Exactly. And only if the strings go dull despite wiping, and you start dreaming of a new set, then give alcohol a try.
Cork is one of the worse ways to clean your strings. It damages the surface via friction and fills the winding with little cork bits you can't see.
Thanks. It is difficult with oily hands, which sweat.
Meanwhile on another string thread, Cajun fiddling and ensemble chamber work are being conflated. I've seen all this among uke players and guitarists - strings are a great receptacle for transferred neurosis.
Before my strings are changed, when the sound degrades, I am able to hold them for around 2 - 4 weeks using alcohol cleaning method. But it is only last chance to let it longer.
I usually change mine at the 3-4 month mark (sometimes longer than 4 months), typically following Carlos's first point about not being able to draw a sound that I am normally able to. If a heavy practice period (for me 1.5-2hrs a day is a lot!) then every 3 months, if a light practice period (45mins) is interspersed with standard practice periods (60-75mins) - then every 4-5 months depending on what is going on with my life. I wish I had the time to practice 2hrs a day, sigh.
I have had an Eudoxa "Stiff" G & D since early May, and they sound so good I feel it's a crime to change them right now. The synthetic Aricore-Eudoxa that I installed at the same date "expired" some months ago, though it was a good match. Right now I have those "old" Eudoxa G&D, a two month or so pure gut Tricolore A, and a new medium Hill replacing a EP Platinum "Weich" E. I have a set of Oliv and Platinum E ready, waiting for months, that I planned to install way before this time, but since these strings still work so well, I feel it would be a shame to give up on them this "early."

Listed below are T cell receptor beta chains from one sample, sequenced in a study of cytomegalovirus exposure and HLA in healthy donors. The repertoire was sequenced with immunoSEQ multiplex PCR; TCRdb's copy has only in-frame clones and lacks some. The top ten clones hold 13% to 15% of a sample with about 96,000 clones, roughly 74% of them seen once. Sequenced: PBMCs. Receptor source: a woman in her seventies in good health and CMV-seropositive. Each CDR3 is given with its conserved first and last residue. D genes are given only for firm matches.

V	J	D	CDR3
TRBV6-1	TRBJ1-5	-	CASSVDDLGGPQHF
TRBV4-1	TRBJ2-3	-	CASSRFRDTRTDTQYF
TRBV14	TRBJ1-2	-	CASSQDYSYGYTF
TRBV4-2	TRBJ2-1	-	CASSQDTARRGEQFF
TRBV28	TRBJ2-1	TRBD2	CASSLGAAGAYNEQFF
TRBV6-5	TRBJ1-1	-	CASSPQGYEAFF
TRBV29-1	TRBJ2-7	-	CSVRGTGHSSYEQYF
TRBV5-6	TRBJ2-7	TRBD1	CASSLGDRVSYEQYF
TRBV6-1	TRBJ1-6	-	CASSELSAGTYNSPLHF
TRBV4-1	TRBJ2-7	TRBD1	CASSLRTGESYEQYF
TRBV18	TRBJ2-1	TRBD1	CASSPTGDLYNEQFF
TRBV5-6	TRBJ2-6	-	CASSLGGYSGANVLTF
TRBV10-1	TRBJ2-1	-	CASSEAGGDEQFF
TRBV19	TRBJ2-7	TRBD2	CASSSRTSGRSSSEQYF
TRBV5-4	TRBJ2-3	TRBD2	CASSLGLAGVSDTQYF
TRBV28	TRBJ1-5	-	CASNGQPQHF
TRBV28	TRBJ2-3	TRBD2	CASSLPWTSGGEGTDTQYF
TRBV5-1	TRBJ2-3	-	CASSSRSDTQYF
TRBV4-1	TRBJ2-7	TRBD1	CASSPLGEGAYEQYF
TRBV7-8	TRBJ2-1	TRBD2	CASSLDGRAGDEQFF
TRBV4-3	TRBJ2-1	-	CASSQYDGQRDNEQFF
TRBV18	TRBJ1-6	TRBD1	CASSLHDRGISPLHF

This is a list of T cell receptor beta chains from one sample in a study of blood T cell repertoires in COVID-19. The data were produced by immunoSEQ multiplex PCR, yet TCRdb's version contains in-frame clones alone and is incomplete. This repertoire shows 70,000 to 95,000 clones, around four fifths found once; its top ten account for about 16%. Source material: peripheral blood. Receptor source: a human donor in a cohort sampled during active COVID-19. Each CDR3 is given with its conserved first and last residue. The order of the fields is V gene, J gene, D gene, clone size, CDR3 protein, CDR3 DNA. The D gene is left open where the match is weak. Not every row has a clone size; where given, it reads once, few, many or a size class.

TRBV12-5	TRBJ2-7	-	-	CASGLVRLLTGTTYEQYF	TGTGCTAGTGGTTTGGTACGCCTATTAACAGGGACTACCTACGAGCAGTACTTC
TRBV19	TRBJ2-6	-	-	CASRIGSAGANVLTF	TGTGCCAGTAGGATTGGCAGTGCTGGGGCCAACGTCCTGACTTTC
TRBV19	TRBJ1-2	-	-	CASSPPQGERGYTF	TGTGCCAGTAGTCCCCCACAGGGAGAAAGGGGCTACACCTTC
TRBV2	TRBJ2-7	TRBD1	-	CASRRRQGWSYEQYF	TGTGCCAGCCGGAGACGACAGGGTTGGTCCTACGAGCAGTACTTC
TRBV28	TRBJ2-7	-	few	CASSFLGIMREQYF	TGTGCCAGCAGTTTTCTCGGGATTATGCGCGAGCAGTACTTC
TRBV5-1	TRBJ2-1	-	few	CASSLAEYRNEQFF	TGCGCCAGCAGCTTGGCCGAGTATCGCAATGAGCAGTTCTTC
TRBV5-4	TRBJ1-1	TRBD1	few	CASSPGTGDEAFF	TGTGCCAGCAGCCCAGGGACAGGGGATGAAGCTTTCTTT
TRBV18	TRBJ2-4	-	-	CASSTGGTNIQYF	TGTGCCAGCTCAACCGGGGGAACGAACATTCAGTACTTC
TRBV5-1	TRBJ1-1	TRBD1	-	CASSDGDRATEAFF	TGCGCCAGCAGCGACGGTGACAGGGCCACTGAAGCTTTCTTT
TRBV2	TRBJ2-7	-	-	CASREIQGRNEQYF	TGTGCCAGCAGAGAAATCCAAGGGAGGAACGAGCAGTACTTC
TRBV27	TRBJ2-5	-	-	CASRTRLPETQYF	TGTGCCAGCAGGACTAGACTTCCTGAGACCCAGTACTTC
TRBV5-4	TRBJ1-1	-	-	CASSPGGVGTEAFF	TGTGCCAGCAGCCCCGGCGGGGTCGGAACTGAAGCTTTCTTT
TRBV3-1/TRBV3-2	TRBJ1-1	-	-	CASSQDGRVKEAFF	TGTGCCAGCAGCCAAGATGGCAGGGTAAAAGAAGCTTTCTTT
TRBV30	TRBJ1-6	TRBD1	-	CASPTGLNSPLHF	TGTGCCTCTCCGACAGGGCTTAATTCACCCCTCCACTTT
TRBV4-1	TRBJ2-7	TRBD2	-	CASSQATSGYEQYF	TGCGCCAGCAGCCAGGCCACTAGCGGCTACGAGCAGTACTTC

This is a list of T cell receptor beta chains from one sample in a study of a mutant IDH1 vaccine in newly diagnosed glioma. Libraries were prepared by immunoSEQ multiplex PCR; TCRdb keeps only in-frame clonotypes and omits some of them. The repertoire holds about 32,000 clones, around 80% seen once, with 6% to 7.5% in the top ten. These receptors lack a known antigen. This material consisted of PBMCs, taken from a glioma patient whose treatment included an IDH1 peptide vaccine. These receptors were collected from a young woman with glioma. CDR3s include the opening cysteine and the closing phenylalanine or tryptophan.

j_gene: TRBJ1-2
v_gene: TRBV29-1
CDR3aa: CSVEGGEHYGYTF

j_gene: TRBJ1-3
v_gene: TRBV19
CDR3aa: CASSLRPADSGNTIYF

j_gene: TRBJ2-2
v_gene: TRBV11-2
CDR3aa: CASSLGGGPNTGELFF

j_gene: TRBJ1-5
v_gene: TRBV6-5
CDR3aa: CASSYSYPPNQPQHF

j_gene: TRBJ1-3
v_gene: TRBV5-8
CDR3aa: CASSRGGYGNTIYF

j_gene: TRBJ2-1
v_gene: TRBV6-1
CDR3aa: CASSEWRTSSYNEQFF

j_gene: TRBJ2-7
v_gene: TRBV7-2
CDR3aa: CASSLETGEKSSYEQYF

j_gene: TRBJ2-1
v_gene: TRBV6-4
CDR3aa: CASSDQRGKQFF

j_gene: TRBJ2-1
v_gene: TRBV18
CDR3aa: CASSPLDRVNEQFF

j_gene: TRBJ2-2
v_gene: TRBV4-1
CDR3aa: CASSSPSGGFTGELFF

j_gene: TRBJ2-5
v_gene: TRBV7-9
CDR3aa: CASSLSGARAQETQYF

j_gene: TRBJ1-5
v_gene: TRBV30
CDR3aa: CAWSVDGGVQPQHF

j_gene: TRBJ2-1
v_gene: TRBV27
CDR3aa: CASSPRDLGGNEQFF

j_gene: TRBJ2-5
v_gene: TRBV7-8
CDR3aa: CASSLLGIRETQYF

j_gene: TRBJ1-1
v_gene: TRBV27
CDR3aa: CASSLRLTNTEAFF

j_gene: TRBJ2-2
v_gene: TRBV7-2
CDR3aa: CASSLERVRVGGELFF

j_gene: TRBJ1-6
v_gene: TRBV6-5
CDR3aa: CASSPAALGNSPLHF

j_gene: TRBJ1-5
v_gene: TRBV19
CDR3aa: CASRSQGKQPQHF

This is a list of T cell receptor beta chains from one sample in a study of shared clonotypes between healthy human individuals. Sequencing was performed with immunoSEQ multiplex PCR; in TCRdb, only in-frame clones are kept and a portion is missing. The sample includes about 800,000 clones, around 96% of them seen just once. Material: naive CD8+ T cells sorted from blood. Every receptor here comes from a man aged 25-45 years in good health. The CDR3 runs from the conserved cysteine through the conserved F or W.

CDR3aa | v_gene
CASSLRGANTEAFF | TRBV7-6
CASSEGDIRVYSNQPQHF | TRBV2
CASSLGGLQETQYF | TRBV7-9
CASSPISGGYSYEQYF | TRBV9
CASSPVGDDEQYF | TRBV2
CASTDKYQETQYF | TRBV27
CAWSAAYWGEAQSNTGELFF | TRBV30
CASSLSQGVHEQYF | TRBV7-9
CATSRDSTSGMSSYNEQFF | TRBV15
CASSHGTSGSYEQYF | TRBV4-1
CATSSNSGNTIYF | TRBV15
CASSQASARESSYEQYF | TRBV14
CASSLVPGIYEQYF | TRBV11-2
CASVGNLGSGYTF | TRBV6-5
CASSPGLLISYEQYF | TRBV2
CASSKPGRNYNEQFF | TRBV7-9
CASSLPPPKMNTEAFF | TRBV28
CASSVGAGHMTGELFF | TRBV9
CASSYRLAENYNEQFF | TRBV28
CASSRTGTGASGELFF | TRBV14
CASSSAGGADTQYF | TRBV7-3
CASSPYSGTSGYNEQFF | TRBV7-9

Adalberto, although my experience with gut strings is limited to Eudoxa medium and stiff, I totally agree with you. They definitely last way longer than any synthetics I've ever tried, at least the G and D (not sure about the A).
When my strings get lose their tone over time, it eventually leads to a mismatch in my mixed set. I normally use Vision C/G/D and Larsen A strings on my viola. For the first 4-5 months, they match extremely well. After that, the synthetic strings start to get duller, and around the 6-month mark, the difference in brightness between the D and A strings becomes noticeable enough that I start to avoid crossing between D and A strings in lyrical passages. That's my cue to change strings. At that point, the strings are still serviceable as emergency backups to keep in my case, but I'd rather not keep them on my viola.